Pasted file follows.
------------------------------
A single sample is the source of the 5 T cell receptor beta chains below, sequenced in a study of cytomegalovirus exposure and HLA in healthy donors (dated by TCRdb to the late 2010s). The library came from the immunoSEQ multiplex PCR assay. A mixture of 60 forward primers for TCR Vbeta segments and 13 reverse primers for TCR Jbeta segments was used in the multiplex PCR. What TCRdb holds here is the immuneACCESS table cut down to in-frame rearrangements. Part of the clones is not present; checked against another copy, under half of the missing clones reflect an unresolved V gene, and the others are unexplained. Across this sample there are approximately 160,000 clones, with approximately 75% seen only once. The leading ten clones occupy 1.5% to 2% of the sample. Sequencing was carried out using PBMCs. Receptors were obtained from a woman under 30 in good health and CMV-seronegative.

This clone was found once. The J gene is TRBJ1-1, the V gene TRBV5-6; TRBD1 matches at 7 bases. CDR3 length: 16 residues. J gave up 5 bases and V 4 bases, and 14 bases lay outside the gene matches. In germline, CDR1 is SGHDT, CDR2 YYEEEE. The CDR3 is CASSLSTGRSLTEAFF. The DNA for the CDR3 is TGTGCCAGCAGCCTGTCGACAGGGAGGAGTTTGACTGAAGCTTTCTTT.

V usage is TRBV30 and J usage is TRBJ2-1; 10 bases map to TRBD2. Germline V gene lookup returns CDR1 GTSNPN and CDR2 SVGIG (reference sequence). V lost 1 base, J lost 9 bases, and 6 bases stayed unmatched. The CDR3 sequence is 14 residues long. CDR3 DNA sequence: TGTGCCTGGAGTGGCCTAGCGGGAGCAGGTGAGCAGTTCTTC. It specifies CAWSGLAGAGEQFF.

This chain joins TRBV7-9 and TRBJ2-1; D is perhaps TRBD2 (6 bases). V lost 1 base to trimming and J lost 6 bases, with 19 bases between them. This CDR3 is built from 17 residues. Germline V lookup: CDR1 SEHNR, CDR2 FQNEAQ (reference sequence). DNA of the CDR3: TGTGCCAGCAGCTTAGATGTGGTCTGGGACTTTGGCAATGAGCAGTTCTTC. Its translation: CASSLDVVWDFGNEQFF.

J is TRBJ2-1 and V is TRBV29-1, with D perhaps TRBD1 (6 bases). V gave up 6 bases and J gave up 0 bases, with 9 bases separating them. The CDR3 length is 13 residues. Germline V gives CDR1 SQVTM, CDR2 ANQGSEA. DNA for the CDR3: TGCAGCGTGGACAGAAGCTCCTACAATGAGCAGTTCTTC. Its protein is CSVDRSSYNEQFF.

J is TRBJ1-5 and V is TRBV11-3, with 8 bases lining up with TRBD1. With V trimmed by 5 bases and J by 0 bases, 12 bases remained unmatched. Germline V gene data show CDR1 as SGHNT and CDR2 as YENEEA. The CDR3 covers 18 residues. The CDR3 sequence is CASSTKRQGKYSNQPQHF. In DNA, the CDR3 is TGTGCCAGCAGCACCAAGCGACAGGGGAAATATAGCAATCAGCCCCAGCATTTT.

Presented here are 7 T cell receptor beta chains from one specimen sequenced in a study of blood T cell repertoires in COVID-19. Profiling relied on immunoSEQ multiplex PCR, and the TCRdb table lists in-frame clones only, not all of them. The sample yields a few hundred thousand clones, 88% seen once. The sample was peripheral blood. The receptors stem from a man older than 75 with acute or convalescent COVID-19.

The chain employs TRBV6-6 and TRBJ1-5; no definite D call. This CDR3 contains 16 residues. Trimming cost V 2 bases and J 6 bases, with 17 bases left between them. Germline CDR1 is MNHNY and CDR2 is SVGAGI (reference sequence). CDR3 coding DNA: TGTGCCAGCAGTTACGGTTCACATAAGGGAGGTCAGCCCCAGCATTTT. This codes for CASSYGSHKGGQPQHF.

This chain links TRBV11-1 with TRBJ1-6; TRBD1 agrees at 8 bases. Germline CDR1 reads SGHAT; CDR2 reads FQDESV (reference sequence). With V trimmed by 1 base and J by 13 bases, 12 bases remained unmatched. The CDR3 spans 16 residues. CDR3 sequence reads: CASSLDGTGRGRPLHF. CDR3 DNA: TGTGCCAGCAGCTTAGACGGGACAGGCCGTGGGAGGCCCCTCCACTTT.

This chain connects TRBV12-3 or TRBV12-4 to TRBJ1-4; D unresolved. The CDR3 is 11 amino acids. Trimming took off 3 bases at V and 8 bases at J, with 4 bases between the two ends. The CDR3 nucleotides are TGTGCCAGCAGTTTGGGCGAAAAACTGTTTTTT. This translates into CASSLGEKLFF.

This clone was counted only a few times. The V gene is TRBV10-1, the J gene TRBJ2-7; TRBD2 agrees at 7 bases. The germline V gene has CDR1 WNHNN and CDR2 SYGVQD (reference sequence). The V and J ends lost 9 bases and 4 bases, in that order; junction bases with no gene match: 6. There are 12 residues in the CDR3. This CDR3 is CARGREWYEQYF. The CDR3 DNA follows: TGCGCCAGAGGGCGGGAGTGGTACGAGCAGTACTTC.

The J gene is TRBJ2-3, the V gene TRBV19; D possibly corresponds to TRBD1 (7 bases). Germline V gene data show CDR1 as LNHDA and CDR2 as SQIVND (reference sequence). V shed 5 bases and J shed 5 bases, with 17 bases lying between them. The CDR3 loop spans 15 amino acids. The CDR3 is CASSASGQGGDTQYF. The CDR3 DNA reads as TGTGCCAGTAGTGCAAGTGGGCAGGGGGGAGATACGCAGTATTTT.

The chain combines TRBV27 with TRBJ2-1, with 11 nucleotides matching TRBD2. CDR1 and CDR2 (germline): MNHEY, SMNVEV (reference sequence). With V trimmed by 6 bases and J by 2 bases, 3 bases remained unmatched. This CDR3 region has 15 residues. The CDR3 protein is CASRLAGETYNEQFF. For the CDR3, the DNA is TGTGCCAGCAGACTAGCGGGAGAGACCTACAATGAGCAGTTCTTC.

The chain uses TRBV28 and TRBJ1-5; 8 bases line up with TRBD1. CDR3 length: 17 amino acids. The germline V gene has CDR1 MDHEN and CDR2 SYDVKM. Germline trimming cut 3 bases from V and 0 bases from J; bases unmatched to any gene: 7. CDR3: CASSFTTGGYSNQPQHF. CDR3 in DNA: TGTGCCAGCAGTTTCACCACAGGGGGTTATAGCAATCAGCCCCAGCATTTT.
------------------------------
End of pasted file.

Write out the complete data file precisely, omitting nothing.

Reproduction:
A single sample is the source of the 5 T cell receptor beta chains below, sequenced in a study of cytomegalovirus exposure and HLA in healthy donors (dated by TCRdb to the late 2010s). The library came from the immunoSEQ multiplex PCR assay. A mixture of 60 forward primers for TCR Vbeta segments and 13 reverse primers for TCR Jbeta segments was used in the multiplex PCR. What TCRdb holds here is the immuneACCESS table cut down to in-frame rearrangements. Part of the clones is not present; checked against another copy, under half of the missing clones reflect an unresolved V gene, and the others are unexplained. Across this sample there are approximately 160,000 clones, with approximately 75% seen only once. The leading ten clones occupy 1.5% to 2% of the sample. Sequencing was carried out using PBMCs. Receptors were obtained from a woman under 30 in good health and CMV-seronegative.

This clone was found once. The J gene is TRBJ1-1, the V gene TRBV5-6; TRBD1 matches at 7 bases. CDR3 length: 16 residues. J gave up 5 bases and V 4 bases, and 14 bases lay outside the gene matches. In germline, CDR1 is SGHDT, CDR2 YYEEEE. The CDR3 is CASSLSTGRSLTEAFF. The DNA for the CDR3 is TGTGCCAGCAGCCTGTCGACAGGGAGGAGTTTGACTGAAGCTTTCTTT.

V usage is TRBV30 and J usage is TRBJ2-1; 10 bases map to TRBD2. Germline V gene lookup returns CDR1 GTSNPN and CDR2 SVGIG (reference sequence). V lost 1 base, J lost 9 bases, and 6 bases stayed unmatched. The CDR3 sequence is 14 residues long. CDR3 DNA sequence: TGTGCCTGGAGTGGCCTAGCGGGAGCAGGTGAGCAGTTCTTC. It specifies CAWSGLAGAGEQFF.

This chain joins TRBV7-9 and TRBJ2-1; D is perhaps TRBD2 (6 bases). V lost 1 base to trimming and J lost 6 bases, with 19 bases between them. This CDR3 is built from 17 residues. Germline V lookup: CDR1 SEHNR, CDR2 FQNEAQ (reference sequence). DNA of the CDR3: TGTGCCAGCAGCTTAGATGTGGTCTGGGACTTTGGCAATGAGCAGTTCTTC. Its translation: CASSLDVVWDFGNEQFF.

J is TRBJ2-1 and V is TRBV29-1, with D perhaps TRBD1 (6 bases). V gave up 6 bases and J gave up 0 bases, with 9 bases separating them. The CDR3 length is 13 residues. Germline V gives CDR1 SQVTM, CDR2 ANQGSEA. DNA for the CDR3: TGCAGCGTGGACAGAAGCTCCTACAATGAGCAGTTCTTC. Its protein is CSVDRSSYNEQFF.

J is TRBJ1-5 and V is TRBV11-3, with 8 bases lining up with TRBD1. With V trimmed by 5 bases and J by 0 bases, 12 bases remained unmatched. Germline V gene data show CDR1 as SGHNT and CDR2 as YENEEA. The CDR3 covers 18 residues. The CDR3 sequence is CASSTKRQGKYSNQPQHF. In DNA, the CDR3 is TGTGCCAGCAGCACCAAGCGACAGGGGAAATATAGCAATCAGCCCCAGCATTTT.

Presented here are 7 T cell receptor beta chains from one specimen sequenced in a study of blood T cell repertoires in COVID-19. Profiling relied on immunoSEQ multiplex PCR, and the TCRdb table lists in-frame clones only, not all of them. The sample yields a few hundred thousand clones, 88% seen once. The sample was peripheral blood. The receptors stem from a man older than 75 with acute or convalescent COVID-19.

The chain employs TRBV6-6 and TRBJ1-5; no definite D call. This CDR3 contains 16 residues. Trimming cost V 2 bases and J 6 bases, with 17 bases left between them. Germline CDR1 is MNHNY and CDR2 is SVGAGI (reference sequence). CDR3 coding DNA: TGTGCCAGCAGTTACGGTTCACATAAGGGAGGTCAGCCCCAGCATTTT. This codes for CASSYGSHKGGQPQHF.

This chain links TRBV11-1 with TRBJ1-6; TRBD1 agrees at 8 bases. Germline CDR1 reads SGHAT; CDR2 reads FQDESV (reference sequence). With V trimmed by 1 base and J by 13 bases, 12 bases remained unmatched. The CDR3 spans 16 residues. CDR3 sequence reads: CASSLDGTGRGRPLHF. CDR3 DNA: TGTGCCAGCAGCTTAGACGGGACAGGCCGTGGGAGGCCCCTCCACTTT.

This chain connects TRBV12-3 or TRBV12-4 to TRBJ1-4; D unresolved. The CDR3 is 11 amino acids. Trimming took off 3 bases at V and 8 bases at J, with 4 bases between the two ends. The CDR3 nucleotides are TGTGCCAGCAGTTTGGGCGAAAAACTGTTTTTT. This translates into CASSLGEKLFF.

This clone was counted only a few times. The V gene is TRBV10-1, the J gene TRBJ2-7; TRBD2 agrees at 7 bases. The germline V gene has CDR1 WNHNN and CDR2 SYGVQD (reference sequence). The V and J ends lost 9 bases and 4 bases, in that order; junction bases with no gene match: 6. There are 12 residues in the CDR3. This CDR3 is CARGREWYEQYF. The CDR3 DNA follows: TGCGCCAGAGGGCGGGAGTGGTACGAGCAGTACTTC.

The J gene is TRBJ2-3, the V gene TRBV19; D possibly corresponds to TRBD1 (7 bases). Germline V gene data show CDR1 as LNHDA and CDR2 as SQIVND (reference sequence). V shed 5 bases and J shed 5 bases, with 17 bases lying between them. The CDR3 loop spans 15 amino acids. The CDR3 is CASSASGQGGDTQYF. The CDR3 DNA reads as TGTGCCAGTAGTGCAAGTGGGCAGGGGGGAGATACGCAGTATTTT.

The chain combines TRBV27 with TRBJ2-1, with 11 nucleotides matching TRBD2. CDR1 and CDR2 (germline): MNHEY, SMNVEV (reference sequence). With V trimmed by 6 bases and J by 2 bases, 3 bases remained unmatched. This CDR3 region has 15 residues. The CDR3 protein is CASRLAGETYNEQFF. For the CDR3, the DNA is TGTGCCAGCAGACTAGCGGGAGAGACCTACAATGAGCAGTTCTTC.

The chain uses TRBV28 and TRBJ1-5; 8 bases line up with TRBD1. CDR3 length: 17 amino acids. The germline V gene has CDR1 MDHEN and CDR2 SYDVKM. Germline trimming cut 3 bases from V and 0 bases from J; bases unmatched to any gene: 7. CDR3: CASSFTTGGYSNQPQHF. CDR3 in DNA: TGTGCCAGCAGTTTCACCACAGGGGGTTATAGCAATCAGCCCCAGCATTTT.